# ZERGOF: Zonal Earth Repeat Ground-track Orbits Finder

For mission designing tasks the whole procedure can be stated as follows. First,
a simple analytical approximation provides initial conditions of the approximate
nominal RGT orbit. These initial conditions are amenable to improvement with differential
corrections until finding a periodic orbit of a low-order, say gravity
model. The fast computation of the corresponding family of periodic orbits of
this model reveals the details of the real phase space and permits a better choice
of initial conditions. Then, new differential corrections converge to a true repeat orbit
of a higher-order gravity model. Finally, if required, the solution can be re-adjusted
by propagating the family of periodic orbits of the higher-order gravity problem.

Mission design typically starts from the experiment requirements, which constrain the orbital parameters to a subset of limited values. Then, a first order repeat ground track design is achieved including J2 to approximate the nominal solution. Further refinements of the orbital elements—usually in the presence of a medium degree zonal model, but sometimes including drag and lunar and solar perturbations—will provide the nominal orbit. The refinement procedure engineers normally use is based on interactive trial and error corrections that converge to a good nominal set of orbital elements. Here “good” indicates that the satellite does not drift substantially from the repeat ground trace over a certain interval of time. This refinement is generally performed via small adjustments to the semimajor axis and the eccentricity in a manual iterative sequence.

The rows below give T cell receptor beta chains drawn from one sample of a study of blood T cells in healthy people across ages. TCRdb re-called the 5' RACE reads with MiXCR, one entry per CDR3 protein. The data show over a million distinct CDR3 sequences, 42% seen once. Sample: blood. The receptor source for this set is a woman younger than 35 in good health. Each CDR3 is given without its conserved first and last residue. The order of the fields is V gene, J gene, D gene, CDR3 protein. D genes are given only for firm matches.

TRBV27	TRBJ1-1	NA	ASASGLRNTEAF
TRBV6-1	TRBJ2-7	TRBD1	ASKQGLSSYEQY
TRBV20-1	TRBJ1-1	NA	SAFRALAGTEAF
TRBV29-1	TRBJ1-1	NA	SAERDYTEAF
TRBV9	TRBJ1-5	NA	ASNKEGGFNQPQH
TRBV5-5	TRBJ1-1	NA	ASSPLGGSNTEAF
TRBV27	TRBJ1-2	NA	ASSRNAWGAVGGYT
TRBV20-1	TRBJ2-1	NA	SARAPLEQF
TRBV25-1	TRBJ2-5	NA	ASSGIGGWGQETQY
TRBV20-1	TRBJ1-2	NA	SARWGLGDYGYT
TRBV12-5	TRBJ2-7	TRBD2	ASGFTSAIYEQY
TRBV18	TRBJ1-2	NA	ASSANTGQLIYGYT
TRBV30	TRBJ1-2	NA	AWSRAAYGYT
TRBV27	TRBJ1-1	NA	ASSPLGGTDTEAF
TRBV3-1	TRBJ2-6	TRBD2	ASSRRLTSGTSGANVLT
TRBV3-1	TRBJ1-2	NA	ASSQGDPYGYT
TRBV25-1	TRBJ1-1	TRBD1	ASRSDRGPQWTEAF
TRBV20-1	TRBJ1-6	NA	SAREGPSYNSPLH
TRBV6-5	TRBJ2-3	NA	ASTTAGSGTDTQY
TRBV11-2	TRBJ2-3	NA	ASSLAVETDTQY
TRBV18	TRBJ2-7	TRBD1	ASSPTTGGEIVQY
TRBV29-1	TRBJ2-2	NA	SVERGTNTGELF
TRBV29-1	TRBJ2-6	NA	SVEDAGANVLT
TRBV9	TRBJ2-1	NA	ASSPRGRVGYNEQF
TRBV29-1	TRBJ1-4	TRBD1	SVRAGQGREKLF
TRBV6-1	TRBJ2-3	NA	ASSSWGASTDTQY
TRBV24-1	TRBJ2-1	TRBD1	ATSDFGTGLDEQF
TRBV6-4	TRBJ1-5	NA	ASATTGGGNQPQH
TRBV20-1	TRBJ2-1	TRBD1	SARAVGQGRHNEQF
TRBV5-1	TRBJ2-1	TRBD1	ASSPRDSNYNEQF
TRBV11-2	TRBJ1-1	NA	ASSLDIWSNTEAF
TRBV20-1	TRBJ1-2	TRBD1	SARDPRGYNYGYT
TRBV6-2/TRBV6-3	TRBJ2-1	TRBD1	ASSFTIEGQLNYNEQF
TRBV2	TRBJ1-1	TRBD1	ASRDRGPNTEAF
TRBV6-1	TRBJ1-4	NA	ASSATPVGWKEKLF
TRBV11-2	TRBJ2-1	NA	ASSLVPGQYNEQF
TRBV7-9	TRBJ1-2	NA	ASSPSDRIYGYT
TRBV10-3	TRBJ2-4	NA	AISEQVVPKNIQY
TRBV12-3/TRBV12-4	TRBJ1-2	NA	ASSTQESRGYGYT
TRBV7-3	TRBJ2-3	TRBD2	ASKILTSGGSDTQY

However, it is known that periodic solutions of the artificial satellite problem exist for either zonal or full gravity models when the problem is formulated in a rotating frame attached to the central body. These periodic orbits repeat exactly their ground track on the surface and, hence, are ideal candidates as nominal orbits for RGT missions. In addition, the technique provides the stability character and average orbital elements of the RGT orbit, which are the average values of the instantaneous orbital elements over one orbit period computed by Simpson’s rule. Most importantly perhaps, the technique is simple to automate and mission designers can select from full families of RGT orbits.

Mission design typically starts from the experiment requirements, which constrain the orbital parameters to a subset of limited values. Then, a first order repeat ground track design is achieved including J2 to approximate the nominal solution. Further refinements of the orbital elements—usually in the presence of a medium degree zonal model, but sometimes including drag and lunar and solar perturbations—will provide the nominal orbit. The refinement procedure engineers normally use is based on interactive trial and error corrections that converge to a good nominal set of orbital elements. Here “good” indicates that the satellite does not drift substantially from the repeat ground trace over a certain interval of time. This refinement is generally performed via small adjustments to the semimajor axis and the eccentricity in a manual iterative sequence.

However, it is known that periodic solutions of the artificial satellite problem exist for either zonal or full gravity models when the problem is formulated in a rotating frame attached to the central body. These periodic orbits repeat exactly their ground track on the surface and, hence, are ideal candidates as nominal orbits for RGT missions. In addition, the technique provides the stability character and average orbital elements of the RGT orbit, which are the average values of the instantaneous orbital elements over one orbit period computed by Simpson’s rule. Most importantly perhaps, the technique is simple to automate and mission designers can select from full families of RGT orbits.

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